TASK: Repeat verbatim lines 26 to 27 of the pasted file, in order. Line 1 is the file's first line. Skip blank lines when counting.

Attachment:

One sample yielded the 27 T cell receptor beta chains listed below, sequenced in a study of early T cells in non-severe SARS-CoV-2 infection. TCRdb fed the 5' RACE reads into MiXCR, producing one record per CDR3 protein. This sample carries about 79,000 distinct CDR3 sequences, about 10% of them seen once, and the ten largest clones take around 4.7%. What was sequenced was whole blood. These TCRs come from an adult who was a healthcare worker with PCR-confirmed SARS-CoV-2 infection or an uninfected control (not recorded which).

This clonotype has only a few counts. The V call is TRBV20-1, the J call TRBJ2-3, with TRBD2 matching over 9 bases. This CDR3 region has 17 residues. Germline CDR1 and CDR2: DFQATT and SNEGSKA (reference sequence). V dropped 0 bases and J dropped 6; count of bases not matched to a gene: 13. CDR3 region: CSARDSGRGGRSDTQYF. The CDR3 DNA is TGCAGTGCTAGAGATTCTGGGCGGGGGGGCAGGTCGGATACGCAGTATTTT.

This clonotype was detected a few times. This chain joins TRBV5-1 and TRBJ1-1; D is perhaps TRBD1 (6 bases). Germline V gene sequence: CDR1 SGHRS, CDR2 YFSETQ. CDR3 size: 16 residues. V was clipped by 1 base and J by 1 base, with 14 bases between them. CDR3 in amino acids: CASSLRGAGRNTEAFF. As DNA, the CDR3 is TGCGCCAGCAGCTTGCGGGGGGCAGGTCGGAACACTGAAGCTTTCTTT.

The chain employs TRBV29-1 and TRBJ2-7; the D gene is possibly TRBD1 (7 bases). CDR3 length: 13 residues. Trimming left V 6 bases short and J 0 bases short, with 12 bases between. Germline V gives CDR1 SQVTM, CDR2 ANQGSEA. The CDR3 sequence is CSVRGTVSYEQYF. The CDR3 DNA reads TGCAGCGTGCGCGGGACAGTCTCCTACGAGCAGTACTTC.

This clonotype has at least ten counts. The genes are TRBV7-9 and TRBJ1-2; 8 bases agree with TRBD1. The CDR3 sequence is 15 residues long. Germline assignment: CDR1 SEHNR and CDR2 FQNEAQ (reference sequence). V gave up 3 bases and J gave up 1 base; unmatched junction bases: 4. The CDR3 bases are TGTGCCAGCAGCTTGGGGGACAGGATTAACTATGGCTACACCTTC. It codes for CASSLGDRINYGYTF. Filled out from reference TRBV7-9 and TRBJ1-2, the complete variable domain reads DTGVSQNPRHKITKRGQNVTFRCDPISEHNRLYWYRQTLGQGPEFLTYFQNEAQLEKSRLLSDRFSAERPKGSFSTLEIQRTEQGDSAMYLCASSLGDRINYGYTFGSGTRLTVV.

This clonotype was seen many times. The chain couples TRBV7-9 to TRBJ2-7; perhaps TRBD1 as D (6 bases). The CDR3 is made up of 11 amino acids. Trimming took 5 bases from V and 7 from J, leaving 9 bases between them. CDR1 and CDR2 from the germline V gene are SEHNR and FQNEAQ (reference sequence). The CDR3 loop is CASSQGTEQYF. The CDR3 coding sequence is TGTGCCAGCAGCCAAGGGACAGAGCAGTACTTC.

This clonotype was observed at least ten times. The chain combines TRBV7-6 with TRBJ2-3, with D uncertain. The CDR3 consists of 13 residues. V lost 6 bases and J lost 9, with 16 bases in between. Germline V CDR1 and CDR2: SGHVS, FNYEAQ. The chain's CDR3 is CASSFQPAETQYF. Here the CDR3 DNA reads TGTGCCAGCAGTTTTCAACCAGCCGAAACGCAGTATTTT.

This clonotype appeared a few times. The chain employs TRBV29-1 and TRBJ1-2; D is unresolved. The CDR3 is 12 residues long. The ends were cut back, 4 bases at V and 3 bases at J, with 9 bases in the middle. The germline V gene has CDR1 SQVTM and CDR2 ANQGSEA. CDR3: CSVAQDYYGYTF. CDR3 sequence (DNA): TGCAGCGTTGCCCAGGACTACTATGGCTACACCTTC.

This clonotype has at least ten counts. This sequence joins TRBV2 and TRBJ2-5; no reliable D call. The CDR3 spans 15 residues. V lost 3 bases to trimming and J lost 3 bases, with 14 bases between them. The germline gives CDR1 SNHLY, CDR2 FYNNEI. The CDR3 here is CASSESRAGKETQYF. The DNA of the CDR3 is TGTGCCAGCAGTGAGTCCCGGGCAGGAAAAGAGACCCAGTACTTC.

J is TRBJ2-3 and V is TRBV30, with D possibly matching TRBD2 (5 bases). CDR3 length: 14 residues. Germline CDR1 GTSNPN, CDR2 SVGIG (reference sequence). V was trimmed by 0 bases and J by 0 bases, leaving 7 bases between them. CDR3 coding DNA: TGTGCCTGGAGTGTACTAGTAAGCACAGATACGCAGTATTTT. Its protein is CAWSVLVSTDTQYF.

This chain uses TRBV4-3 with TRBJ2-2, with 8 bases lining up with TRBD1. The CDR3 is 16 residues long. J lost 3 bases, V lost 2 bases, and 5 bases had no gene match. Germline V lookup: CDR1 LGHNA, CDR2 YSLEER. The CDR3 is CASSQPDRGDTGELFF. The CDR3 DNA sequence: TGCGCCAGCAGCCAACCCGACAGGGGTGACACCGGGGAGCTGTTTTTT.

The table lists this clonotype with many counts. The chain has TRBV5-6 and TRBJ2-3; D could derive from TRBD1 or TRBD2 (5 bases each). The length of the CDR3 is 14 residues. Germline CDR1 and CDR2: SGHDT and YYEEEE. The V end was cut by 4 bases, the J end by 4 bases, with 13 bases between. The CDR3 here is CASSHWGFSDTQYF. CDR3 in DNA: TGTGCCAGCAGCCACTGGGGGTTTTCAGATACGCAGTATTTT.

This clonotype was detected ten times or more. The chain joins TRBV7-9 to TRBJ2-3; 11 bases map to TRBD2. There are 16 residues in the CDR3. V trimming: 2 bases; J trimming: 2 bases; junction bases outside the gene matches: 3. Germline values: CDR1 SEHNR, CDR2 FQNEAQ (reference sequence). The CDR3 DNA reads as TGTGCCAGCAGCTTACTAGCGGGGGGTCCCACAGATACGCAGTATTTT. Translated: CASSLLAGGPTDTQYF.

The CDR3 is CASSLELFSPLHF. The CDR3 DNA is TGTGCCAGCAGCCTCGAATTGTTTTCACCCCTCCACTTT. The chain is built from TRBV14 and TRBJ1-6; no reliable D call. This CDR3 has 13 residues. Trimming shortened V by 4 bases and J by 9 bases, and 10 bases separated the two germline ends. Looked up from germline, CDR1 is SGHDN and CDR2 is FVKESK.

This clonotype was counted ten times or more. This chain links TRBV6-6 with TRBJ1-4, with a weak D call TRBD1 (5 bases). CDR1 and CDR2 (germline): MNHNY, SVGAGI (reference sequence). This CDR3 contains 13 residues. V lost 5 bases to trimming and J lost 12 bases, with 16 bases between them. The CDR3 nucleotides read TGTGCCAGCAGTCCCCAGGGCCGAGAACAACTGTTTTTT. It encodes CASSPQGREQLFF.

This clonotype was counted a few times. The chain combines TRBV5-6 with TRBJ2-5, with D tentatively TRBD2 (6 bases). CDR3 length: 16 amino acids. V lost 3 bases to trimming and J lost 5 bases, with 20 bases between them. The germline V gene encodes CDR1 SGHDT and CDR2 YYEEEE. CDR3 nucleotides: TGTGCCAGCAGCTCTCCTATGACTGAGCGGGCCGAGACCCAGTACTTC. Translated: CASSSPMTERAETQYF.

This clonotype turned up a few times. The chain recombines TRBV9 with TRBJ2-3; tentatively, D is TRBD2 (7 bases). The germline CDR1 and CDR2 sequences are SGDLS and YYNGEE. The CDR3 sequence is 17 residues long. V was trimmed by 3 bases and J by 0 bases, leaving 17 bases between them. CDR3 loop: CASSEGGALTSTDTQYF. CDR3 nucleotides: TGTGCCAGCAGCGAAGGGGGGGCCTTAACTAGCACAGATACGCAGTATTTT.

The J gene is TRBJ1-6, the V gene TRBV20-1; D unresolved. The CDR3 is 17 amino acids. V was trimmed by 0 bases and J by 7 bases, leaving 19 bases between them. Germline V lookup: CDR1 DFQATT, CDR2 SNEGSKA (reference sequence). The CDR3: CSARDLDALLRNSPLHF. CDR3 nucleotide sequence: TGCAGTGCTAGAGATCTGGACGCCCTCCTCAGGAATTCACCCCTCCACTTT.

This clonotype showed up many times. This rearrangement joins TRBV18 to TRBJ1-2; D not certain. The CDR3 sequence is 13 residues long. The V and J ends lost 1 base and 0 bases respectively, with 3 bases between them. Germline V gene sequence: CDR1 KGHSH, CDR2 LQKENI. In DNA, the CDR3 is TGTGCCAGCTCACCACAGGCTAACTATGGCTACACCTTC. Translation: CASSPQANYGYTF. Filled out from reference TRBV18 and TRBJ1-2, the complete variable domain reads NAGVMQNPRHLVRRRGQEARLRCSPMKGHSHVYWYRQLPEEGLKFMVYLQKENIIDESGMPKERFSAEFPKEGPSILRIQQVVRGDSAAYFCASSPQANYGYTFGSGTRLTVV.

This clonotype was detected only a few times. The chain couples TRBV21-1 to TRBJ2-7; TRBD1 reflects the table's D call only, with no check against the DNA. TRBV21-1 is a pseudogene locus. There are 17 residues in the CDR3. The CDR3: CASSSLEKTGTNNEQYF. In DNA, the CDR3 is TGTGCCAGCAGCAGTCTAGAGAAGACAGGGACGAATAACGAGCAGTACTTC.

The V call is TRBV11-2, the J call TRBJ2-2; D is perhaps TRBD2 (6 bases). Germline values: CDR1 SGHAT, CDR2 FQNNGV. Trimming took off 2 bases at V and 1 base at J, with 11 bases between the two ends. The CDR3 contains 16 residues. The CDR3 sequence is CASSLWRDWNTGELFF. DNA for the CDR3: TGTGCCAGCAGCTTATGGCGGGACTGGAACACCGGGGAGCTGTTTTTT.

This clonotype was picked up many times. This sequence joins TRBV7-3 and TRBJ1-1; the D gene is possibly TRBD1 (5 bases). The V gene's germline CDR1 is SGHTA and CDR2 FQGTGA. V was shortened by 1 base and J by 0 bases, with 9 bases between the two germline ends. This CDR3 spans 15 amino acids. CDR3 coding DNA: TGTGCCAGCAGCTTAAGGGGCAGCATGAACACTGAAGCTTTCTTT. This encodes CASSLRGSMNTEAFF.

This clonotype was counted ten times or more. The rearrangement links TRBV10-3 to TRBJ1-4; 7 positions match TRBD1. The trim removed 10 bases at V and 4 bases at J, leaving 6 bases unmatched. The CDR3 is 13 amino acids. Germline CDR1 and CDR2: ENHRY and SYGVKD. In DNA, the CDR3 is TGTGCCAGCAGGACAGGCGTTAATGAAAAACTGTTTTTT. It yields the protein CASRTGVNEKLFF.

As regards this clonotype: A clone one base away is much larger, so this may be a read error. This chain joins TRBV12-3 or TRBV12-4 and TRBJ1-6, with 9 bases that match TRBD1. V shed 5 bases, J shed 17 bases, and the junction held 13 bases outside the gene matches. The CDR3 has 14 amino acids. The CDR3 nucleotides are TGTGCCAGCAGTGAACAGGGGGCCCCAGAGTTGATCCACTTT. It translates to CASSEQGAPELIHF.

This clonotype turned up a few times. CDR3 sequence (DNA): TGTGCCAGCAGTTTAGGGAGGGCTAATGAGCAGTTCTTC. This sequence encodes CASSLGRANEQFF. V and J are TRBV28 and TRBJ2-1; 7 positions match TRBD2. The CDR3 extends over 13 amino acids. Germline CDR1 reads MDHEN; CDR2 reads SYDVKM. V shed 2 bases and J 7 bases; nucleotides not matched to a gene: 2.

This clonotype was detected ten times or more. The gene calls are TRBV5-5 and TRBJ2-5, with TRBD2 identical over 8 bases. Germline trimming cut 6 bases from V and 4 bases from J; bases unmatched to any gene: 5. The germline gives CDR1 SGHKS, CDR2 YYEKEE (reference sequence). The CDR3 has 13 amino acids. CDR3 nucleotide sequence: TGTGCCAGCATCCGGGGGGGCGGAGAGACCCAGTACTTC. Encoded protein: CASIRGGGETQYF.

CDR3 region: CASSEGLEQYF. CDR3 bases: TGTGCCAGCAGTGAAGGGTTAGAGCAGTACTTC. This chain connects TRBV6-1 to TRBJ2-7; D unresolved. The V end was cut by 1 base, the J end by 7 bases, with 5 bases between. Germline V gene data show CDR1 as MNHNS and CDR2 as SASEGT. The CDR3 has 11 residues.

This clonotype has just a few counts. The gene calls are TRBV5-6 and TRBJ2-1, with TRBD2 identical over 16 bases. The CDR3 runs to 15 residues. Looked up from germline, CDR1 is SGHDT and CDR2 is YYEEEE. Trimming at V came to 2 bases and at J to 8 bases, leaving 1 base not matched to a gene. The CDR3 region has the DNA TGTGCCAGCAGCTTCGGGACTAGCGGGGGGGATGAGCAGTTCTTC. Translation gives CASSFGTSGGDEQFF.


This clonotype was detected ten times or more. The gene calls are TRBV5-5 and TRBJ2-5, with TRBD2 identical over 8 bases. Germline trimming cut 6 bases from V and 4 bases from J; bases unmatched to any gene: 5. The germline gives CDR1 SGHKS, CDR2 YYEKEE (reference sequence). The CDR3 has 13 amino acids. CDR3 nucleotide sequence: TGTGCCAGCATCCGGGGGGGCGGAGAGACCCAGTACTTC. Encoded protein: CASIRGGGETQYF.

CDR3 region: CASSEGLEQYF. CDR3 bases: TGTGCCAGCAGTGAAGGGTTAGAGCAGTACTTC. This chain connects TRBV6-1 to TRBJ2-7; D unresolved. The V end was cut by 1 base, the J end by 7 bases, with 5 bases between. Germline V gene data show CDR1 as MNHNS and CDR2 as SASEGT. The CDR3 has 11 residues.